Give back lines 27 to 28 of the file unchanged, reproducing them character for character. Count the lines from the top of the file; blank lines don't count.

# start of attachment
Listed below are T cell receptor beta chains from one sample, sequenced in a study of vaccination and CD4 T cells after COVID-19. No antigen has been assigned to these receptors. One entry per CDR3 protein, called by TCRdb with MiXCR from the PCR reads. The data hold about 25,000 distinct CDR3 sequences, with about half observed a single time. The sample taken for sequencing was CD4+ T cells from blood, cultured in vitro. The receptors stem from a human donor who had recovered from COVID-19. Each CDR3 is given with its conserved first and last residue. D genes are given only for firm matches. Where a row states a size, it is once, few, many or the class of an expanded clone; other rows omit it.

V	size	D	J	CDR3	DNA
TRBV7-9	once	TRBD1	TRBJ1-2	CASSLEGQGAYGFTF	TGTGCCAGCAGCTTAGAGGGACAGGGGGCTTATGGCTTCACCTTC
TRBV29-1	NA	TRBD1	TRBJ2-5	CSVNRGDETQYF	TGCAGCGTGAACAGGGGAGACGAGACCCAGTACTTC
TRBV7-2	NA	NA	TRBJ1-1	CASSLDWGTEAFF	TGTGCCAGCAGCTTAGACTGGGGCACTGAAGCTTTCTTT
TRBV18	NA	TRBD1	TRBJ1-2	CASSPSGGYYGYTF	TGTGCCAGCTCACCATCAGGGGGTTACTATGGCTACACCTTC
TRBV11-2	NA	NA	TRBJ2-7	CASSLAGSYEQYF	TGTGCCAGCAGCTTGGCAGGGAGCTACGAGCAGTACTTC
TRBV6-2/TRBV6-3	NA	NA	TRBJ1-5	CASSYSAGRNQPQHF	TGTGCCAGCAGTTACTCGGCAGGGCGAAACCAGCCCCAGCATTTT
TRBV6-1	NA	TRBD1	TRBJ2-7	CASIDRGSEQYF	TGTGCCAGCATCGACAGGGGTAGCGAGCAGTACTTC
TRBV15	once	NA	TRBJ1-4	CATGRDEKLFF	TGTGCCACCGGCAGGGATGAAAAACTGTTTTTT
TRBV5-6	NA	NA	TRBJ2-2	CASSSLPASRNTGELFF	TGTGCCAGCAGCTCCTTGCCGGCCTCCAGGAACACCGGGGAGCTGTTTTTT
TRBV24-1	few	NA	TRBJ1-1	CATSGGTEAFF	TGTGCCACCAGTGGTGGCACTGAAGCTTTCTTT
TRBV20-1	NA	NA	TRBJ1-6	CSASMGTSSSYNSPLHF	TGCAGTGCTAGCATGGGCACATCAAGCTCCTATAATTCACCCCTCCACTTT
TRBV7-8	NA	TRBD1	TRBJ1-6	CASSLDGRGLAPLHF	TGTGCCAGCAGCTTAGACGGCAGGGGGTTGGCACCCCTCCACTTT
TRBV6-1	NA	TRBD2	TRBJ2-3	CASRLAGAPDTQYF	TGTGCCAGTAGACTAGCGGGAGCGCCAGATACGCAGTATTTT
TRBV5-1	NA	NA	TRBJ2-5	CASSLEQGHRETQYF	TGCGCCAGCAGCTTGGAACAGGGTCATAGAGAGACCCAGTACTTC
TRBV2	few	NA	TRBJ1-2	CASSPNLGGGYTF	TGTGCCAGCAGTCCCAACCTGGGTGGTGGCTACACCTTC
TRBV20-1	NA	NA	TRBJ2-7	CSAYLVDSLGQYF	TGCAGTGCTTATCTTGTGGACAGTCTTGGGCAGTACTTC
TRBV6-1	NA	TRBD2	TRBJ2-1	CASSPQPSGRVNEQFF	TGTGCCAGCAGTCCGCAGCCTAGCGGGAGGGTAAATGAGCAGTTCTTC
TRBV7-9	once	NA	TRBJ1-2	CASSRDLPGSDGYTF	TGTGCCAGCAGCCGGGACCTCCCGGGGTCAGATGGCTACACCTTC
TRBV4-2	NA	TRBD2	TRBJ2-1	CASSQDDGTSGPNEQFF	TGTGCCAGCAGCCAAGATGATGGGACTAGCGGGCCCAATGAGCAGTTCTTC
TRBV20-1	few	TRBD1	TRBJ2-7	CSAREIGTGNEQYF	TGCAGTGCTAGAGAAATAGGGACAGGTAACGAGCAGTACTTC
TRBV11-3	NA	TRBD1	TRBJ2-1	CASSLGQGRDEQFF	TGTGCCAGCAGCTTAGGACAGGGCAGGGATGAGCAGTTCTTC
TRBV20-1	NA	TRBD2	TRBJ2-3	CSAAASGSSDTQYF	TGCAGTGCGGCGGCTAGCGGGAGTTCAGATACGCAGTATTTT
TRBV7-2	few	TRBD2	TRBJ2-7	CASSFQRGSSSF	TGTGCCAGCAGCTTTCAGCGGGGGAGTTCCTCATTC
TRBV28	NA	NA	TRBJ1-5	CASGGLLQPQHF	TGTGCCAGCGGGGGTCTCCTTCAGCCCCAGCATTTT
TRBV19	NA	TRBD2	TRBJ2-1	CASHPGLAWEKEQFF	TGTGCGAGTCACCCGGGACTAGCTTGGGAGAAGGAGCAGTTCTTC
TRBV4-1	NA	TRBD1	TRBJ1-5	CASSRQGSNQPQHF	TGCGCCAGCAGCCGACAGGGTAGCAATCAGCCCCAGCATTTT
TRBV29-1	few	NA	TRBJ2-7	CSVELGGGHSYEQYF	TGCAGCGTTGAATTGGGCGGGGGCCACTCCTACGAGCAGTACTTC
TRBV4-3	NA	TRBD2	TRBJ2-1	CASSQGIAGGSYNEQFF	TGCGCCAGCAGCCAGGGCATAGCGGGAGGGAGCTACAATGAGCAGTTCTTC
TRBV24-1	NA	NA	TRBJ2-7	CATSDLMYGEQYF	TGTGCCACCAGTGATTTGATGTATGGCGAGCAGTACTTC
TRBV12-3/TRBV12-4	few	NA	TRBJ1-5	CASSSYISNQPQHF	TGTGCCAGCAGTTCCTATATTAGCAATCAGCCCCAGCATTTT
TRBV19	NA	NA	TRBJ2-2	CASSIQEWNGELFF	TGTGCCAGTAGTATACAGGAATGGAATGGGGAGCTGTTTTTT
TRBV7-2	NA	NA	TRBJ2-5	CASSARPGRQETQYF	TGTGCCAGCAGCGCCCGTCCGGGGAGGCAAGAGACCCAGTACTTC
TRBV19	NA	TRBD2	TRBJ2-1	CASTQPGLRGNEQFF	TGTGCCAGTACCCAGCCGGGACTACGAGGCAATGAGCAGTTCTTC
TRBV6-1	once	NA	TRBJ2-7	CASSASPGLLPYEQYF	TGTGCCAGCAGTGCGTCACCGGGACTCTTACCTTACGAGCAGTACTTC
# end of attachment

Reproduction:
TRBV19	NA	TRBD2	TRBJ2-1	CASHPGLAWEKEQFF	TGTGCGAGTCACCCGGGACTAGCTTGGGAGAAGGAGCAGTTCTTC
TRBV4-1	NA	TRBD1	TRBJ1-5	CASSRQGSNQPQHF	TGCGCCAGCAGCCGACAGGGTAGCAATCAGCCCCAGCATTTT